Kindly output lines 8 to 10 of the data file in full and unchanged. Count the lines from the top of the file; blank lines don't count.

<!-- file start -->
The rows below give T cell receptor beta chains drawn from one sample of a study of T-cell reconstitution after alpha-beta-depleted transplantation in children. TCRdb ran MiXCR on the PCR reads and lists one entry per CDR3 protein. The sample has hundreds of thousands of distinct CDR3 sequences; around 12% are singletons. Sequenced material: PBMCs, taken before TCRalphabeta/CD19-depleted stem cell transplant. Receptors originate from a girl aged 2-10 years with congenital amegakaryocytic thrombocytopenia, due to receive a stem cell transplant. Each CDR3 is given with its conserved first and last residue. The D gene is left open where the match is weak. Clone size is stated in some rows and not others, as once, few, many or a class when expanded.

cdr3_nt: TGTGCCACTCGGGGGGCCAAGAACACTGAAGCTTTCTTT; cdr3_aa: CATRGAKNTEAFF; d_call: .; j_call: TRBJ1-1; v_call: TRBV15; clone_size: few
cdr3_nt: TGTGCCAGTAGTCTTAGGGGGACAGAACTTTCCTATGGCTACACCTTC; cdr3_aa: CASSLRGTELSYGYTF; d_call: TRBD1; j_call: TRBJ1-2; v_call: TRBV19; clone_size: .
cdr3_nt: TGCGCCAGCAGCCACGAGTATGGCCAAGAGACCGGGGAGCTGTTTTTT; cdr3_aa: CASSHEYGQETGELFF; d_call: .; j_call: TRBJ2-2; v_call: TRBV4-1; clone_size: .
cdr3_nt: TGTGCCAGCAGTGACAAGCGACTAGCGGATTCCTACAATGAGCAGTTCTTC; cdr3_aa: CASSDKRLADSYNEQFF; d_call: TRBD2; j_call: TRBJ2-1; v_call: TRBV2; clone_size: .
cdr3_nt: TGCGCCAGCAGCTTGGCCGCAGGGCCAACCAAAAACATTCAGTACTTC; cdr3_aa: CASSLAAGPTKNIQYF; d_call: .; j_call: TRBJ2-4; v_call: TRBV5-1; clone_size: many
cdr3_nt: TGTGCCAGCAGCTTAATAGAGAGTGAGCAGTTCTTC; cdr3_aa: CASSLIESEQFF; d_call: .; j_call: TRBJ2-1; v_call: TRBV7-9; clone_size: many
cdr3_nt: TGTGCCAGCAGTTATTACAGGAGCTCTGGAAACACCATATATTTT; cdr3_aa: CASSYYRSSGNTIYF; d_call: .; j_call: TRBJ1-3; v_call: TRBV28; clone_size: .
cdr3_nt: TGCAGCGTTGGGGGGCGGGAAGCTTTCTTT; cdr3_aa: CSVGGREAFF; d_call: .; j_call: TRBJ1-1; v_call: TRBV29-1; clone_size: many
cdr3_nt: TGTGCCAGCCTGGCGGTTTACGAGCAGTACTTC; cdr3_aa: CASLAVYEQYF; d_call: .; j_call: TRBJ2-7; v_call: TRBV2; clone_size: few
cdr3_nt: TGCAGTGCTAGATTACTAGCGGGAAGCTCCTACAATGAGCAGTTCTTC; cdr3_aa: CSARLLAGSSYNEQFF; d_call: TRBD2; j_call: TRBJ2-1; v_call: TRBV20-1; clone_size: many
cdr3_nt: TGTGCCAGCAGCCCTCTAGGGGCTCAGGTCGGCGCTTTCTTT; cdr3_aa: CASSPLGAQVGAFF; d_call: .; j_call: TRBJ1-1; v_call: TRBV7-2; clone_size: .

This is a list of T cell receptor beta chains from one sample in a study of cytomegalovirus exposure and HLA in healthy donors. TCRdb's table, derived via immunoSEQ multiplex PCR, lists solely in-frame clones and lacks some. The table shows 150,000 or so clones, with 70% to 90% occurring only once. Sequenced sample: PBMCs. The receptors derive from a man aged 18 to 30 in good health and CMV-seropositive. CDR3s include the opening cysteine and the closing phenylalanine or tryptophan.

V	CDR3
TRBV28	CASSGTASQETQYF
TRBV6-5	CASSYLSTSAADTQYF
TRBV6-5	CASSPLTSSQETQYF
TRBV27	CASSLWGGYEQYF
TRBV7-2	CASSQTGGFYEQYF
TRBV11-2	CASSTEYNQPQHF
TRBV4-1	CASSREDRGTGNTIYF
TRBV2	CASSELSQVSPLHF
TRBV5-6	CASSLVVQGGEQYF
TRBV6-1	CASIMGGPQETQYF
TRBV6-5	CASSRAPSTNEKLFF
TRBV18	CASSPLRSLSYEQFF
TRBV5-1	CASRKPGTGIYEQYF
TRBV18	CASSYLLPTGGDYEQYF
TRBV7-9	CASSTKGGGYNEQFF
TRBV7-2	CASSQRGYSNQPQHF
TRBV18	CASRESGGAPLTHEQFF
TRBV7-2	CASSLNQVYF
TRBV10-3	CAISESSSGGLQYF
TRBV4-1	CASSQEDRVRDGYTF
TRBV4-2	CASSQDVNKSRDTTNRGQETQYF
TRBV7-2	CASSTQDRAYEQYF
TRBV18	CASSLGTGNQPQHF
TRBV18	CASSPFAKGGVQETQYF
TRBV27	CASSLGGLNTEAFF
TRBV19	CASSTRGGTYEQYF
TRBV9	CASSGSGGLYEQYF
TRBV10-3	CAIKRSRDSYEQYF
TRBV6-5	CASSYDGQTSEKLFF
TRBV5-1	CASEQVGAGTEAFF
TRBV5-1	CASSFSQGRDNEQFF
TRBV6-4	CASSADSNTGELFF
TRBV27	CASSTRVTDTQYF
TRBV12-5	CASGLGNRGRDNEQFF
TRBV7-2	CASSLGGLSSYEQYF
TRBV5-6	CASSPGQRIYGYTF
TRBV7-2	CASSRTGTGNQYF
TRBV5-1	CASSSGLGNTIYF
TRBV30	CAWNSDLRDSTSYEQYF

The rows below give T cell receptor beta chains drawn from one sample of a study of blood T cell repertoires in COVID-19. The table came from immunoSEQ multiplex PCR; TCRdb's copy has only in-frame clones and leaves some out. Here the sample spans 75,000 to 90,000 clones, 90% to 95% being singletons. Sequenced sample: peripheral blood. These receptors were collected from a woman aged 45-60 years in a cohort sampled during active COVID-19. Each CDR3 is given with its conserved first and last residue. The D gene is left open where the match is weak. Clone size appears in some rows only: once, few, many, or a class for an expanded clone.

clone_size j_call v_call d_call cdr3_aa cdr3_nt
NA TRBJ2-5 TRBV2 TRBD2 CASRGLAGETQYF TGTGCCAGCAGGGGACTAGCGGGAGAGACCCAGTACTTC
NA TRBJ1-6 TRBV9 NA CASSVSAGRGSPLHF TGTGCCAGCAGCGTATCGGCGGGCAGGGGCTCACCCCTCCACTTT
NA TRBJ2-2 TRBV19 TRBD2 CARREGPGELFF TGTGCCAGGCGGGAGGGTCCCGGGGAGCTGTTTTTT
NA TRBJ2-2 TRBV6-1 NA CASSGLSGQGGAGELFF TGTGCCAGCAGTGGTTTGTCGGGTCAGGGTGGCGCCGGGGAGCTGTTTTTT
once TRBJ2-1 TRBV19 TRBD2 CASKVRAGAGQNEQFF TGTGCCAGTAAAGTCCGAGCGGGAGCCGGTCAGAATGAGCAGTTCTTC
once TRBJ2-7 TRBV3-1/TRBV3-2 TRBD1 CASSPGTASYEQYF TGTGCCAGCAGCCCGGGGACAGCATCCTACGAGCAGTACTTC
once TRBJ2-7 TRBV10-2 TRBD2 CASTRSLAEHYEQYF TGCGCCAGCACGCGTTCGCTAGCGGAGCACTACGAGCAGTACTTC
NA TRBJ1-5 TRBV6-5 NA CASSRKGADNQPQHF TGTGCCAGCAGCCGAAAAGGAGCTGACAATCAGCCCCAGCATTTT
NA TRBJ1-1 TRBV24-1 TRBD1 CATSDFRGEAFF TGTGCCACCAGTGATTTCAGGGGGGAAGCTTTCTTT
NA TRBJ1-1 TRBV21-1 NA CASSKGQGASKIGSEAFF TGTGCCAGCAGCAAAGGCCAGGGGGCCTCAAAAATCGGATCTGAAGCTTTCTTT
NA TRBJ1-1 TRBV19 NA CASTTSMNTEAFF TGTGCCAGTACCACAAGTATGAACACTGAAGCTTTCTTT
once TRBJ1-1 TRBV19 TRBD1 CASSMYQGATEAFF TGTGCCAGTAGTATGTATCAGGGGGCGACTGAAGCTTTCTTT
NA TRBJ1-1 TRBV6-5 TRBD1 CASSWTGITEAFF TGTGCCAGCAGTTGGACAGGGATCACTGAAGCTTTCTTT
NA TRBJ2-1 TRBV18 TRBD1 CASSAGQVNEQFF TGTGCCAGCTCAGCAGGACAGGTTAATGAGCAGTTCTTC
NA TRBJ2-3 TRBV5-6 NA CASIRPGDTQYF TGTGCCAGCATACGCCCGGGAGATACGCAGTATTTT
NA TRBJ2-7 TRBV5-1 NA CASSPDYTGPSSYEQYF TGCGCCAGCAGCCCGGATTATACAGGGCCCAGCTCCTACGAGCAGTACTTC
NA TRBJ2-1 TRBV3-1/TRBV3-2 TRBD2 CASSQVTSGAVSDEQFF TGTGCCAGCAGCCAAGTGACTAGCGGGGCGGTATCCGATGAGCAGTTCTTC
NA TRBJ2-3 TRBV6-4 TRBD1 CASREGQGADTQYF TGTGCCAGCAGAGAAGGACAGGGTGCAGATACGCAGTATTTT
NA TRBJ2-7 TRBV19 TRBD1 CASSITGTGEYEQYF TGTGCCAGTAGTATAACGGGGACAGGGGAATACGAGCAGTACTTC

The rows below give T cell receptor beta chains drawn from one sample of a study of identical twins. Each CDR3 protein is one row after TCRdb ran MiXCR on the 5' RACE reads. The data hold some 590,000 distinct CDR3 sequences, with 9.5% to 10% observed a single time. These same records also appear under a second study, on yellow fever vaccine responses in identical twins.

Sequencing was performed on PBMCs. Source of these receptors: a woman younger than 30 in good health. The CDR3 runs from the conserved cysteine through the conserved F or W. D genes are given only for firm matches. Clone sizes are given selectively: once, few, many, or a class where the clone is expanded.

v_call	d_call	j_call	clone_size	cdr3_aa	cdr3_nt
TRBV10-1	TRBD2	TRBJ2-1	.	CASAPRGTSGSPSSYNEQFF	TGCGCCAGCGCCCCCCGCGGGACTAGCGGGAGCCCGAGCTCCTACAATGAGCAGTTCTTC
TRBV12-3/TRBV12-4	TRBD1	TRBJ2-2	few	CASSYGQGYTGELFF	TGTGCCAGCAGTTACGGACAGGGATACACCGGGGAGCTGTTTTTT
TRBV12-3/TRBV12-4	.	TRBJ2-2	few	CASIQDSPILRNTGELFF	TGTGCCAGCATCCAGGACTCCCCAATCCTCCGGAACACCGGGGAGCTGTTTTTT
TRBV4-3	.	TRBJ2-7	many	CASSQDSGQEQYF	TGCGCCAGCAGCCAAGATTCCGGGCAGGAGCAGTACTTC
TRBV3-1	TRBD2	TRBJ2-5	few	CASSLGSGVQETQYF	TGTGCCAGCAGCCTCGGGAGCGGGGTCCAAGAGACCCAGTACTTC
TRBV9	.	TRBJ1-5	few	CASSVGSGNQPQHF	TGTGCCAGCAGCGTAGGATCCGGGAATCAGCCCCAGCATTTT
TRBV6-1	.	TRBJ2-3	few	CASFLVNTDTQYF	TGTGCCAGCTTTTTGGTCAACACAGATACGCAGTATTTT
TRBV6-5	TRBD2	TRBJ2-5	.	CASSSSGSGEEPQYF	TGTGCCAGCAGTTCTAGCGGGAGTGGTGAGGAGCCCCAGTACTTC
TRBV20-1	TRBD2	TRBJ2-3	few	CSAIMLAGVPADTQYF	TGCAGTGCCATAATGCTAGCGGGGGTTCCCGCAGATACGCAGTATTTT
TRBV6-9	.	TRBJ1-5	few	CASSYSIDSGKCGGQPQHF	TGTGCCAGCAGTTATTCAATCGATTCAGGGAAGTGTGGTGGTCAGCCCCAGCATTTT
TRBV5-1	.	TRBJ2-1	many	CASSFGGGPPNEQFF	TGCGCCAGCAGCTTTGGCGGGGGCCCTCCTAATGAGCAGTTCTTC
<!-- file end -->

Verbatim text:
cdr3_nt: TGTGCCAGCAGTTATTACAGGAGCTCTGGAAACACCATATATTTT; cdr3_aa: CASSYYRSSGNTIYF; d_call: .; j_call: TRBJ1-3; v_call: TRBV28; clone_size: .
cdr3_nt: TGCAGCGTTGGGGGGCGGGAAGCTTTCTTT; cdr3_aa: CSVGGREAFF; d_call: .; j_call: TRBJ1-1; v_call: TRBV29-1; clone_size: many
cdr3_nt: TGTGCCAGCCTGGCGGTTTACGAGCAGTACTTC; cdr3_aa: CASLAVYEQYF; d_call: .; j_call: TRBJ2-7; v_call: TRBV2; clone_size: few